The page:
College of Health Sciences and Human Services and College of Business grads win big
May 23, 2023
By Adrienn Mendonça-Jones
CSU Monterey Bay’s Commencement day started out a cold and gray morning, with barbecue woodsmoke permeating the misty air of Rabobank Stadium in the Salinas Sports Complex.
By two o’clock in the afternoon on Sunday, May 21, the tri-tip was sold out, the sun shone brightly, and the clouds had cleared away for a perfectly balmy afternoon ceremony.
Loud cheers erupted from families and friends as graduates from the university’s College of Business and College of Health Sciences and Human Services made their way onto Rabobank’s field and promenaded past the green and white painted end zone to score their ultimate goal – a higher education degree.
The ceremony’s marshall, Vanessa Lopez-Littleton, welcomed the students and turned the program over to its emcee, Brad Barbeau, before Interim Dean Marylou Shockley (COB) and Dean Harald Barkhoff (CHSHS) highlighted the good work of a handful of graduates from their respective colleges.
Eventually, it was time for CSUMB alumnus Patterson Emesibe to welcome new graduates to the Alumni Association’s ranks.
Emesibe recalled the mantra of Chef G, who worked in the Otter Kitchens and told her student workers that no matter what the recipe says, “the first ingredient is always love.”
Love might be a unifying theme of another kind of work: nursing.
Hugo Gutierrez, who was graduating with a bachelor’s degree in nursing, took advantage of a pipeline program that feeds students from local community colleges into CSUMB’s nursing program.
“The great part about the CSUMB program is they allow concurrent enrollment with Hartnell, so while I was enrolled in the AA program at Hartnell, I was [also] doing bachelor’s work through CSUMB,” said Gutierrez.
Like many students, Gutierrez, who eventually wants to earn his master’s degree and become a nurse practitioner, has a passion for his profession because of personal connections.
“I've been diabetic for 28 years and I had some very, very bad experiences with it,” said Gutierrez. “I decided I wanted to take that negative experience and turn it into a positive.”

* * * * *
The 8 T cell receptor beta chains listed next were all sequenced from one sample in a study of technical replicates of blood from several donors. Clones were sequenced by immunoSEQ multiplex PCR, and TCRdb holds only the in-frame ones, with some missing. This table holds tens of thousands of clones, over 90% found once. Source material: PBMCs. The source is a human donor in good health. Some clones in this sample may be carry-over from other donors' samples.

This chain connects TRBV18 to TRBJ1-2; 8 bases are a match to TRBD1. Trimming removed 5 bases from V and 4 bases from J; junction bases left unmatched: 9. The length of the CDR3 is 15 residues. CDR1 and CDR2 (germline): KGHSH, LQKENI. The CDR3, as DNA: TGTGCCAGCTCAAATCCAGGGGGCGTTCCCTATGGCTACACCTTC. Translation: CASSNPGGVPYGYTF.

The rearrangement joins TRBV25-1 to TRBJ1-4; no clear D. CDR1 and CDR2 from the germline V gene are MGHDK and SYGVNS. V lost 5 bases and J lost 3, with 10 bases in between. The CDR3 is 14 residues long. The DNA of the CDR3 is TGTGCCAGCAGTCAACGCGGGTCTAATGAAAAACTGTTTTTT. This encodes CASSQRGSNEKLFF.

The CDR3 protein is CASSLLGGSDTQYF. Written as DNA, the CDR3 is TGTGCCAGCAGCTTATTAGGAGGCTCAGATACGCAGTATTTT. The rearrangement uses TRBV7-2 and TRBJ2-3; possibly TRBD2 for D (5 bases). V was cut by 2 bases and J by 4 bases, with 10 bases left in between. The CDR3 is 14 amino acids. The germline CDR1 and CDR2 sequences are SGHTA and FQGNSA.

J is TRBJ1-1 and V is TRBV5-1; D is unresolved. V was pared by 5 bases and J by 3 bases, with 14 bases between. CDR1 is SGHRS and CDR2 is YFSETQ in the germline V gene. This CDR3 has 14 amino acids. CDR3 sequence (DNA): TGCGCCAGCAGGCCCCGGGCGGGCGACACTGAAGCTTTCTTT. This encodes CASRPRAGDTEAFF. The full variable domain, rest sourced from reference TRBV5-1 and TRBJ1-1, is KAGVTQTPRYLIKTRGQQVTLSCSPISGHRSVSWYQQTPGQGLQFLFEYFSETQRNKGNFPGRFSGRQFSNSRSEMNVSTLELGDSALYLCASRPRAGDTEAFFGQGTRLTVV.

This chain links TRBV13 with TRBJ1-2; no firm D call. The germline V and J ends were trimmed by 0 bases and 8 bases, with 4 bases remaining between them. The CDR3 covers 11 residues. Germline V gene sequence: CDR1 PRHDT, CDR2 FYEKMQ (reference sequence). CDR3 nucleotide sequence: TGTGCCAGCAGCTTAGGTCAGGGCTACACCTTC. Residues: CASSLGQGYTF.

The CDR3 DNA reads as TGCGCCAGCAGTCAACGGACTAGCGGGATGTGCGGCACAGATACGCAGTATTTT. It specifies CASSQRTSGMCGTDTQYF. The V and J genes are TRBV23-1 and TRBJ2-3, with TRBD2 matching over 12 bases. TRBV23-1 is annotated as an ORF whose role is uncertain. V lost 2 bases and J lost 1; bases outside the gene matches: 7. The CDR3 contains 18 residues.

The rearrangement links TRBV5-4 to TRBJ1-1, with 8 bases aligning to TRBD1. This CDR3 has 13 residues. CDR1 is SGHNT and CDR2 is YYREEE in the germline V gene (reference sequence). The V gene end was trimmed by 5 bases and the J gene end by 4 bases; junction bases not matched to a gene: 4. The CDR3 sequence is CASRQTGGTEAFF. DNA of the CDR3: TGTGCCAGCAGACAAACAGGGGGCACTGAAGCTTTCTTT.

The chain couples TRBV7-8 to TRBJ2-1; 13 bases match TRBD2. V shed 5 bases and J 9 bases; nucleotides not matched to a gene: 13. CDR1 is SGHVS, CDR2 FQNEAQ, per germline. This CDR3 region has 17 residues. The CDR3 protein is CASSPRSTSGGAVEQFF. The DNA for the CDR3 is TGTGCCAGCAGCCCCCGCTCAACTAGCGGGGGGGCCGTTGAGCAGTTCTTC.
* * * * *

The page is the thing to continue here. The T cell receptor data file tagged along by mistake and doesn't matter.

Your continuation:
Renié Rondon-Jackson, assistant professor of social work, carried the banner for her department, leading social work graduates onto the field.
“We really talk to our students about how many of us became social workers because of something – some adversity that happened to us, or maybe not necessarily to us personally, but maybe to family members,” Rondon-Jackson said.
“One of the things that we stress with our students is that you need to really make sure that you're kind of healed. You know, you can't come into this field thinking that you're going to heal yourself as you heal others,” said Rondon-Jackson. “Except the pandemic taught us something different, right?”
Andrés Mena delivered the student address to his fellow business graduates and spoke about similar challenges, recalling how many graduates began their journey in 2019, “bright-eyed and full of expectations.”
“We transitioned to remote learning, where cold profile pictures replaced warm smiles, muted microphones replaced classroom chatter, and human connection was stripped away as we grappled with the fear of an invisible enemy,” said Mena.
“It was a year of adversity, but it was also a year of resilience,” he continued.
As a social worker, Rondon-Jackson recognizes how a strong sense of community builds resilience.
“One of the things that we say to our students is to celebrate the small stuff, celebrate every single step of your client's accomplishments,” she said.
Go to the Commencement web page for videos, photos, the digital program and more.
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